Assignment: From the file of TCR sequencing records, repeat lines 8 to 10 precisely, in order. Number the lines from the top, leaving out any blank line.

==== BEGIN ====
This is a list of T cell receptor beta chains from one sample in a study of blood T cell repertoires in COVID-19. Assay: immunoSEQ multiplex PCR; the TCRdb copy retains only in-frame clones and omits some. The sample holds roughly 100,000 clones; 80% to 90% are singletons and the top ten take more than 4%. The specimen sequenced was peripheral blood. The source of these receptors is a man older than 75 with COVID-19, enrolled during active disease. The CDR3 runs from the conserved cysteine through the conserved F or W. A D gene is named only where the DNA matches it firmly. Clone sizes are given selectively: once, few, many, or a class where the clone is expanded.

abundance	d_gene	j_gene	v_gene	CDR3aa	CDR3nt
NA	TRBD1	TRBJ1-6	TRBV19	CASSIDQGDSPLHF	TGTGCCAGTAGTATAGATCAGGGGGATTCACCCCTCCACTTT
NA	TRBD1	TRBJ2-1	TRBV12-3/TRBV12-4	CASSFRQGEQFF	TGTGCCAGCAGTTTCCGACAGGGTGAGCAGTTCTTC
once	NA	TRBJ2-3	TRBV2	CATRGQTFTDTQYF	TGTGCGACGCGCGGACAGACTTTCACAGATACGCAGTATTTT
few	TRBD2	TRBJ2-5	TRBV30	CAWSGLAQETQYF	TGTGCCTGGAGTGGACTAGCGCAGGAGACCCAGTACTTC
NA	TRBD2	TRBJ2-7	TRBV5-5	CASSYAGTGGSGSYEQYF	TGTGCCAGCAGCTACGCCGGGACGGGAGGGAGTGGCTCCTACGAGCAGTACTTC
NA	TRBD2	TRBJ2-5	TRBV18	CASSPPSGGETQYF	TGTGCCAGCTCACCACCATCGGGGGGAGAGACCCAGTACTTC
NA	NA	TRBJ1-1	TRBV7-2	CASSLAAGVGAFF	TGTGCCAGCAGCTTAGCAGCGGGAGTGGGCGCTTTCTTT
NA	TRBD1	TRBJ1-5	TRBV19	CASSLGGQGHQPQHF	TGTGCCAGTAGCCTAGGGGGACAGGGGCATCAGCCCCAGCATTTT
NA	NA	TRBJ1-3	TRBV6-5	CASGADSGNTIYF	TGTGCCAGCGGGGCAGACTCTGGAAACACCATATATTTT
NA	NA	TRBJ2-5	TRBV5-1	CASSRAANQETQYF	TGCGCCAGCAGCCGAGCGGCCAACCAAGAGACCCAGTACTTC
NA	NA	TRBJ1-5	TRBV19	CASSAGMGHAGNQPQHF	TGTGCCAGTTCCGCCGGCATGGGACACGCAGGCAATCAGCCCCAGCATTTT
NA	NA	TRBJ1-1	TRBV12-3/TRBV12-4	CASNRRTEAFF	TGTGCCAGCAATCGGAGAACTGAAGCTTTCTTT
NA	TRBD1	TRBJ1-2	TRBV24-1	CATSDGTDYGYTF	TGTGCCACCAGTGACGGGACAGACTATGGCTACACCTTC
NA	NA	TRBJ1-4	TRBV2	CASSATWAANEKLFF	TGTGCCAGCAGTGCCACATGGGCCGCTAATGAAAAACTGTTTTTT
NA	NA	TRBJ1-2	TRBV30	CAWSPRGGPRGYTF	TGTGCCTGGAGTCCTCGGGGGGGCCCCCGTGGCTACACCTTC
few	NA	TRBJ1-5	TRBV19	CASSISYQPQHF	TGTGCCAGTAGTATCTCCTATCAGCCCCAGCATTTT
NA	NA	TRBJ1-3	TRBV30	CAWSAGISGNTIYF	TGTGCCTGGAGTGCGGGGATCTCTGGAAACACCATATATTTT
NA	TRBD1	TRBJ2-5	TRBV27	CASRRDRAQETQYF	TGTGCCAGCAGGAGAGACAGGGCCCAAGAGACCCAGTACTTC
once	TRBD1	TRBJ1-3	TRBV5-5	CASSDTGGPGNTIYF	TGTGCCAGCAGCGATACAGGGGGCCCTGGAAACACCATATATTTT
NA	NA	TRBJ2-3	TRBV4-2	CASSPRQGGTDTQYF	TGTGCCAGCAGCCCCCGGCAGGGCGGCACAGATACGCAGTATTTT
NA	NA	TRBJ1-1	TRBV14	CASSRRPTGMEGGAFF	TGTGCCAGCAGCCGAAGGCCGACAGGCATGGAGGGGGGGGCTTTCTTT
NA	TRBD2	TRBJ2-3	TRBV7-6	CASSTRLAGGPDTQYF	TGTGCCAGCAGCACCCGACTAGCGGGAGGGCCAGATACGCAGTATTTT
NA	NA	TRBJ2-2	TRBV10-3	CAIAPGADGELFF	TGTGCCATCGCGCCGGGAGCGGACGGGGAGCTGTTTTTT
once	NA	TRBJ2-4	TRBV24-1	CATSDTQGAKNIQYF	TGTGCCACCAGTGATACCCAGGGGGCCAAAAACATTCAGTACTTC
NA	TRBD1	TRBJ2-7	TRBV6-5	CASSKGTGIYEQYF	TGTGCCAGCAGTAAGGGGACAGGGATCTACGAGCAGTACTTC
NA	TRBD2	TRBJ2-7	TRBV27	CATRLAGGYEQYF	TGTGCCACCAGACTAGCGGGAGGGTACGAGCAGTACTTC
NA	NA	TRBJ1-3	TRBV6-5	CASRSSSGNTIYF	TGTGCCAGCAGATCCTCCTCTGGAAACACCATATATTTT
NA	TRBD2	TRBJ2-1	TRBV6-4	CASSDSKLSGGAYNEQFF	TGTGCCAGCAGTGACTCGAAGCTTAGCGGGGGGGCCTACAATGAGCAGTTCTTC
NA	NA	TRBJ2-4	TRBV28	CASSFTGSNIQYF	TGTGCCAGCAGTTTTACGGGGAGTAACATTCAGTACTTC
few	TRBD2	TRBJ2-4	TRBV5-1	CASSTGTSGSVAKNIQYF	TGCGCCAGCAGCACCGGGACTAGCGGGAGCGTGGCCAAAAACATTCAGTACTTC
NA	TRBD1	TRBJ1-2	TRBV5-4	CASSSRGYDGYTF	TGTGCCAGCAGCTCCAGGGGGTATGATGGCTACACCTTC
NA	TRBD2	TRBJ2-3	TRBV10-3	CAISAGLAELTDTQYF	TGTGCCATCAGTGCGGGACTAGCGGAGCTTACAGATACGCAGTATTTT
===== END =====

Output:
NA	TRBD2	TRBJ2-5	TRBV18	CASSPPSGGETQYF	TGTGCCAGCTCACCACCATCGGGGGGAGAGACCCAGTACTTC
NA	NA	TRBJ1-1	TRBV7-2	CASSLAAGVGAFF	TGTGCCAGCAGCTTAGCAGCGGGAGTGGGCGCTTTCTTT
NA	TRBD1	TRBJ1-5	TRBV19	CASSLGGQGHQPQHF	TGTGCCAGTAGCCTAGGGGGACAGGGGCATCAGCCCCAGCATTTT